Just some pointers to what's needed, I doubt you'll pursue this when you find out what it takes.
Starting point is writing code that enumerates all of the EXE and DLL files on your disk drives. For each file you find, you first have to check if it is indeed a managed program. Next, you need to lift the metadata version number from the COR header. It indicates what CLR version the executable was built against. Common values are 2.0.50727 for .NET 2.0, 3.0 and 3.5, 4.0.30319 for .NET 4.0, I don't know the numbers for .NET 1.x
Next you need to use Assembly.GetReferencedAssemblies() to find out what .NET assemblies it has a dependency on. You'll need to build your own index of assemblies that are present in 2.0, 3.0, 3.5 and its service packs. This lets you find out what specific version is needed.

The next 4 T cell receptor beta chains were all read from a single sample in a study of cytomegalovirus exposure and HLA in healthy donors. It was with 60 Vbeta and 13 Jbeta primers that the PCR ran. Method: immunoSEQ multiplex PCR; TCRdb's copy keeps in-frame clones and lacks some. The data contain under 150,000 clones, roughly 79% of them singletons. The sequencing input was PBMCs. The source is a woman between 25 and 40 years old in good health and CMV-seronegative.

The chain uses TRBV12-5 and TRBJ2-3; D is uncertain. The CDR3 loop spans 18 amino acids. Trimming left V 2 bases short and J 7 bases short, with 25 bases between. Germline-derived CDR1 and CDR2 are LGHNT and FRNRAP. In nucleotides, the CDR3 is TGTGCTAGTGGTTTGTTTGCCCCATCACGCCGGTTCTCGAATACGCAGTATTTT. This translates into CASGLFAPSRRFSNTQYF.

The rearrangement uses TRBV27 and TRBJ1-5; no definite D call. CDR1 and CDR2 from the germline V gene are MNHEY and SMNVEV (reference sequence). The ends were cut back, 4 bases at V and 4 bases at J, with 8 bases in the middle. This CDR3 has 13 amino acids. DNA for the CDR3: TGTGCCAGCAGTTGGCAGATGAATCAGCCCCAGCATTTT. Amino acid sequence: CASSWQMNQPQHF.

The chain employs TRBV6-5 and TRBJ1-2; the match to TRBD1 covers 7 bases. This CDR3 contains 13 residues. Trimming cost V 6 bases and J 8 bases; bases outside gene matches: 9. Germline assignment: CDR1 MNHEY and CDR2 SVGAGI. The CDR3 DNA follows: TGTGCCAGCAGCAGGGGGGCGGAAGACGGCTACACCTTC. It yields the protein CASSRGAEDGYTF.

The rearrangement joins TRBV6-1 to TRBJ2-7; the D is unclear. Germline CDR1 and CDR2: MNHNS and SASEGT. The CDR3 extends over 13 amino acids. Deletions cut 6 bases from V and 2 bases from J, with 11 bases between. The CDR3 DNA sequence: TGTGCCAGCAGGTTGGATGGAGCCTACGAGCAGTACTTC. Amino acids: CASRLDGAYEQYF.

Next you need to parse any .config file that might be present for an EXE and check for
<supportedRuntime> elements. The latter attribute is the tricky one since it can appear more than once.
There are probably some things I overlooked, like publisher assemblies and bindingRedirects. Use the source code for ildasm.exe in SSCLI20 to get a crack at reading the metadata version number. The win for such a tool is small. With one terabyte drives selling for a hundred bucks today, the potential savings of such a tool are worth about 4 cents.